Once we had the diagnosis, I read everything that I could get my hands on about epilepsy and the many different kinds of seizures and seizure medications!
Alan and I pushed back when they wanted to put Caleb on Keppra to prevent more seizures, in the beginning. What parent wants to have their precious child on brain medication? Meanwhile, Caleb kept having sleep seizures.
Caleb’s neurologist threw a fit and let us know that if Caleb wasn’t medicated, he could not be our doctor. Meanwhile, Alan was in Afghanistan, feeling powerless to support Caleb and me during all the testing and such.
Caleb, in his hospital bracelets and hospital gown, and Joshua, supporting his brother by dressing as alike as possible!
Caleb was such a tough little trooper through all of this. When they took out his IV, they’d warned me that most four-year-olds would be screaming and crying and unconsolable about it. Caleb simply sat still, watching the nurse intently, and asking to see and know about every thing that was going on. I’ve told him he should be a doctor ever since!
Once Caleb’s neurologist explained to me that without medication, the seizures could cause permanent brain damage from the electrical signals going haywire in his brain, I wholeheartedly agreed to faithfully give Caleb his medication!!!
This was all during Pre-K 4, and his teacher believed that she had seen him have an absence seizure or two at school as well. He was having a little trouble focusing at school, probably because of the seizures. We started the medication, Keppra, also called Levetiracetam, in very gradual doses. Even now, he takes a super low dose for his size.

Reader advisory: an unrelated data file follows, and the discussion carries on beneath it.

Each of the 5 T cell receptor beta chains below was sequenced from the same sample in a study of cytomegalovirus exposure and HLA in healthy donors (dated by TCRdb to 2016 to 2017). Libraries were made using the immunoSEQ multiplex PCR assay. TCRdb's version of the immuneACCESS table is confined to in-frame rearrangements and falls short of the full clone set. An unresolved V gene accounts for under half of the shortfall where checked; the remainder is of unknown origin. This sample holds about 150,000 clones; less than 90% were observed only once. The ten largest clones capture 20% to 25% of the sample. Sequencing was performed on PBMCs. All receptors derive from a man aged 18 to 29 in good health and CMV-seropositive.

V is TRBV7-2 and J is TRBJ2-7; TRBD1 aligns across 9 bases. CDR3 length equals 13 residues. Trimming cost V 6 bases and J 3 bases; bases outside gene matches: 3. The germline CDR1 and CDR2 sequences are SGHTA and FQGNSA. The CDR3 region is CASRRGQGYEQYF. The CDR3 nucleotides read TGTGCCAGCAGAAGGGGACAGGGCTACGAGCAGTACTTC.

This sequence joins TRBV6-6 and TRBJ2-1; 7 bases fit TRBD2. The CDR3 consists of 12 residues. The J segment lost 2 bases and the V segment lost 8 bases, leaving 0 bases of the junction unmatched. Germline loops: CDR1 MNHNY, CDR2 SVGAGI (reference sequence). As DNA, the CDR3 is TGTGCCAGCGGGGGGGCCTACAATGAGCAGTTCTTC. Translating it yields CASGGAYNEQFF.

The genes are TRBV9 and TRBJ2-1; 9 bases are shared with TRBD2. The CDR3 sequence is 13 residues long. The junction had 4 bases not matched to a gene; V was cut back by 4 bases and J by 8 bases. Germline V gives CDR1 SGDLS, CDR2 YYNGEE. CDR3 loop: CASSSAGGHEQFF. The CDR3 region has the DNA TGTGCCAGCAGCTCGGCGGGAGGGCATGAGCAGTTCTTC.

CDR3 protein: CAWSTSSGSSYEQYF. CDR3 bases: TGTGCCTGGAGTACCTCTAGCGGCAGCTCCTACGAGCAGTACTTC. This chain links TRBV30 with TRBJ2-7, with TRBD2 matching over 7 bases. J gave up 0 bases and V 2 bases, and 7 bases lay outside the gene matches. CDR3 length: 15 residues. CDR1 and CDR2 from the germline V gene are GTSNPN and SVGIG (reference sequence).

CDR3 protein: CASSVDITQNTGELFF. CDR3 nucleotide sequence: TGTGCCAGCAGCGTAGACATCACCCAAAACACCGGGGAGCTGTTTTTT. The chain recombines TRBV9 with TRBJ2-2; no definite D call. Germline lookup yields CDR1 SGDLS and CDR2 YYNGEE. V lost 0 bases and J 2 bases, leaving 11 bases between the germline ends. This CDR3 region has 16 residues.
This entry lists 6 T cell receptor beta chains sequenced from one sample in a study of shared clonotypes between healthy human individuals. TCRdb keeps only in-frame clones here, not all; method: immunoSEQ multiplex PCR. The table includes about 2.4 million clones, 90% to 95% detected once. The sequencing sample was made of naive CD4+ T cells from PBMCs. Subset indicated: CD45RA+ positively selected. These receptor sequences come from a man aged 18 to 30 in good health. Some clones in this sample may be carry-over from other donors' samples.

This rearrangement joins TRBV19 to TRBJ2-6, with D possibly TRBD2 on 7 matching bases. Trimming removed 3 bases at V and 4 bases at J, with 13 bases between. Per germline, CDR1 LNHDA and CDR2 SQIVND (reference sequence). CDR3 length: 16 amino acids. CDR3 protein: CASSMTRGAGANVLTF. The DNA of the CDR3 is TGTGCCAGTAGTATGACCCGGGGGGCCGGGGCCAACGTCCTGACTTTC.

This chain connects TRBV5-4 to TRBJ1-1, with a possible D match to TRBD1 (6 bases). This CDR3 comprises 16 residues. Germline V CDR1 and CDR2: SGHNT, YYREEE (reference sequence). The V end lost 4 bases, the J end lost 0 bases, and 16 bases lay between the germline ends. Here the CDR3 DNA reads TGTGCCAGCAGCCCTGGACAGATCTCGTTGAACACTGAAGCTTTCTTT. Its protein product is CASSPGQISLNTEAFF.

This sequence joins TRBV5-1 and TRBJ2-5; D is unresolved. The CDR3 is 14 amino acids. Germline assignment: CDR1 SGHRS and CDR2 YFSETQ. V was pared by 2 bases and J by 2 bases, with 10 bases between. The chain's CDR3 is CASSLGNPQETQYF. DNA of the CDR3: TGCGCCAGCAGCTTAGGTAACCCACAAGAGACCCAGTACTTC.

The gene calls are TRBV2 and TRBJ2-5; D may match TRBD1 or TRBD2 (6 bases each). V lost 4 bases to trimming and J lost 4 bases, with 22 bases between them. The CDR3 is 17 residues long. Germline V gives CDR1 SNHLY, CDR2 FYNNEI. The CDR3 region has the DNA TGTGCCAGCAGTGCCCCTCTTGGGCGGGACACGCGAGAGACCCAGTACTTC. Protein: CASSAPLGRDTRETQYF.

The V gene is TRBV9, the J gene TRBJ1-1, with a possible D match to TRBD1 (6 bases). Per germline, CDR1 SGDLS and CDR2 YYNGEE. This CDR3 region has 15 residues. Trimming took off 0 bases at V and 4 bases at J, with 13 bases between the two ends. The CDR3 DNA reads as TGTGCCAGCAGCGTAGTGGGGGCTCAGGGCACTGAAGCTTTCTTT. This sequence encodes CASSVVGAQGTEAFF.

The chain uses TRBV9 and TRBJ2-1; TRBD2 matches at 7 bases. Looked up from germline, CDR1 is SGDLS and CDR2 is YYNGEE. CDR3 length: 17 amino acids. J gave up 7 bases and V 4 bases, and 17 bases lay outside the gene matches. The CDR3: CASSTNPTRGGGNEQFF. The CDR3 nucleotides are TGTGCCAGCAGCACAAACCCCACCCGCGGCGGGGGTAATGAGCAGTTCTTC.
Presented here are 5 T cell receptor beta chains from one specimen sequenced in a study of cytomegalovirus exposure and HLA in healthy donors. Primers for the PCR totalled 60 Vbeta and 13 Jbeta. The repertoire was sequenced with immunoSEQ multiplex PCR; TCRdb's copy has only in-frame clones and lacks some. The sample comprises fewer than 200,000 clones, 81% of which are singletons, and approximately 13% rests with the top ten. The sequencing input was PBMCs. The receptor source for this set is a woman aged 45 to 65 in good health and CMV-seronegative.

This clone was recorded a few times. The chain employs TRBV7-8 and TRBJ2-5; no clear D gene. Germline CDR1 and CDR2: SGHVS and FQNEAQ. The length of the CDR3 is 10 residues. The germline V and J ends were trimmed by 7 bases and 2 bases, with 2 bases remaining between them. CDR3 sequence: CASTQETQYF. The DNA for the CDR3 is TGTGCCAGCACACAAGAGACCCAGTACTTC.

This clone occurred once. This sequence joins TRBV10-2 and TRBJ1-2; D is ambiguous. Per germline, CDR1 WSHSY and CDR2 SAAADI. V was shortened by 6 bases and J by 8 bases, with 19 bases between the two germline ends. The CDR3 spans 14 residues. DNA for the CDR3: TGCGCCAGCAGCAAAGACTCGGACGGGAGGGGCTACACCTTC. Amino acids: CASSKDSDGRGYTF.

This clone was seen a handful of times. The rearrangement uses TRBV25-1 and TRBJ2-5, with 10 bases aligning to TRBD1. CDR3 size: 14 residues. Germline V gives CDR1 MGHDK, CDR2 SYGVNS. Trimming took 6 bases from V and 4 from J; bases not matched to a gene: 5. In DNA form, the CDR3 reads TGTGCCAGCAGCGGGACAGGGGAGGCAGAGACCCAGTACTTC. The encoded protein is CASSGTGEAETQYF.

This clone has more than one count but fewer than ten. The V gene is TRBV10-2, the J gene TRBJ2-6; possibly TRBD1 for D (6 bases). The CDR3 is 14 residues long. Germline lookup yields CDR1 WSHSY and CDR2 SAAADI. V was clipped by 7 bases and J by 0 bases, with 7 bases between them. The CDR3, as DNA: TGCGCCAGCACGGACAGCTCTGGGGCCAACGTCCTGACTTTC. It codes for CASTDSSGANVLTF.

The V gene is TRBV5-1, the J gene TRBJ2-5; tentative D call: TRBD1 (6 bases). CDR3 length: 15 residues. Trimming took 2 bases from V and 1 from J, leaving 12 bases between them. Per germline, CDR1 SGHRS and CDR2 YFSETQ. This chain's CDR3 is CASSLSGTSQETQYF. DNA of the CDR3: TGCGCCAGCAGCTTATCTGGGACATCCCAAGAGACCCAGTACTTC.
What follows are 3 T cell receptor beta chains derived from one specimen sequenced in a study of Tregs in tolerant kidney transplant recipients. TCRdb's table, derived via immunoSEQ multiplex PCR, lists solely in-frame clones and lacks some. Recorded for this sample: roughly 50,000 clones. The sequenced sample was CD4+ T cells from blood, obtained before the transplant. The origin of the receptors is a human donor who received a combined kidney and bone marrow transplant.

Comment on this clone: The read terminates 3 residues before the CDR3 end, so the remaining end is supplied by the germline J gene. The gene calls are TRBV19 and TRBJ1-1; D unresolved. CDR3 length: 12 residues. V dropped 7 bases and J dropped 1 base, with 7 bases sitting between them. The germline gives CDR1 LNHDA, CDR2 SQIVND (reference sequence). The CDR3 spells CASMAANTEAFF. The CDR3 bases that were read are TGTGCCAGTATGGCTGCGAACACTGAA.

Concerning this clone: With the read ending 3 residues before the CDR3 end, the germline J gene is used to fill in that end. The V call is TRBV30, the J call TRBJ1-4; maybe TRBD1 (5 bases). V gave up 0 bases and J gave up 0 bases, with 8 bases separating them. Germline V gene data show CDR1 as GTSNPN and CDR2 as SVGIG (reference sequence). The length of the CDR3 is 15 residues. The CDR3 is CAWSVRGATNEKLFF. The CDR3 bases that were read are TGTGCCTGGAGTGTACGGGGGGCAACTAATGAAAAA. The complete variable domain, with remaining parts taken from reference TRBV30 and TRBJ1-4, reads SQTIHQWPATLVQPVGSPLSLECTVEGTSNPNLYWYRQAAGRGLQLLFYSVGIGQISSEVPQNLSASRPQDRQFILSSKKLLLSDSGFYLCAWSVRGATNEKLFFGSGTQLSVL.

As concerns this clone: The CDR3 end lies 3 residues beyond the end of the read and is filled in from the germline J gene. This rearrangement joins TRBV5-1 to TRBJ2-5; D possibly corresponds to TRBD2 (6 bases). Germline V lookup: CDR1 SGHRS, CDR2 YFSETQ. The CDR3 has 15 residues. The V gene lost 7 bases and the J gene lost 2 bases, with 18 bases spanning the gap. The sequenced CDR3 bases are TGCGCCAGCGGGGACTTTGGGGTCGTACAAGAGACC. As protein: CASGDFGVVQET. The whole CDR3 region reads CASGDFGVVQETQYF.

In the beginning, we noticed two major side effects: drowsiness and headaches. The key to curbing the headaches is to make sure Caleb is well fed. The boy can now eat 2 hamburgers in one sitting! Wow! Once we knew to fill up his tummy with good food anytime he asks, the headaches subsided. Sounds like a no-brainer, right? We weren’t purposefully starving the kid, I promise! Apparently, he just needed a little extra.
The drowsiness got better as his body got used to it.
His doctors also keep telling us that lethargy, anger, and being easily irritated are also Keppra side effects. He does display those traits, though we never know how much of that is from Keppra, and how much of that is just Caleb.
In the moving process, Alan talked to a nurse at our upcoming duty station that is a subject matter expert on Epilepsy and Keppra. She recommended that we give Caleb Vitamin B6 to help him handle the Keppra better. We’ve been trying everything to get Caleb to swallow the B6 pill but have had zero success.
Can anyone tell us how to get a kid to swallow pills or an alternative method?? We could use some help here!
Caleb, age 6, at the Smithsonian Museum, with John David. They say that Caleb’s low energy level could also be a result of the Keppra. I hate that, but I figure low energy is better than having seizures.
Once Caleb started Keppra, he went one whole year without any documented seizures. Then he had a “breakthrough seizure” a year ago, that Joshua witnessed. It was so bad that Caleb actually fell out of his bed in convulsions, in the middle of the night. He was also sick with a cough and cold at the time, which may have aggravated his condition.
Now he has gone another year with no seizures! Wahooooo!
If Caleb can make it one more year with no seizures, we can start trying to wean him off of the medication, and if successful, he will no longer be considered epileptic. Many children grow out of this, and we hope that Caleb will too! That is our prayer!
For more information on epilepsy:http://www.healthline.com/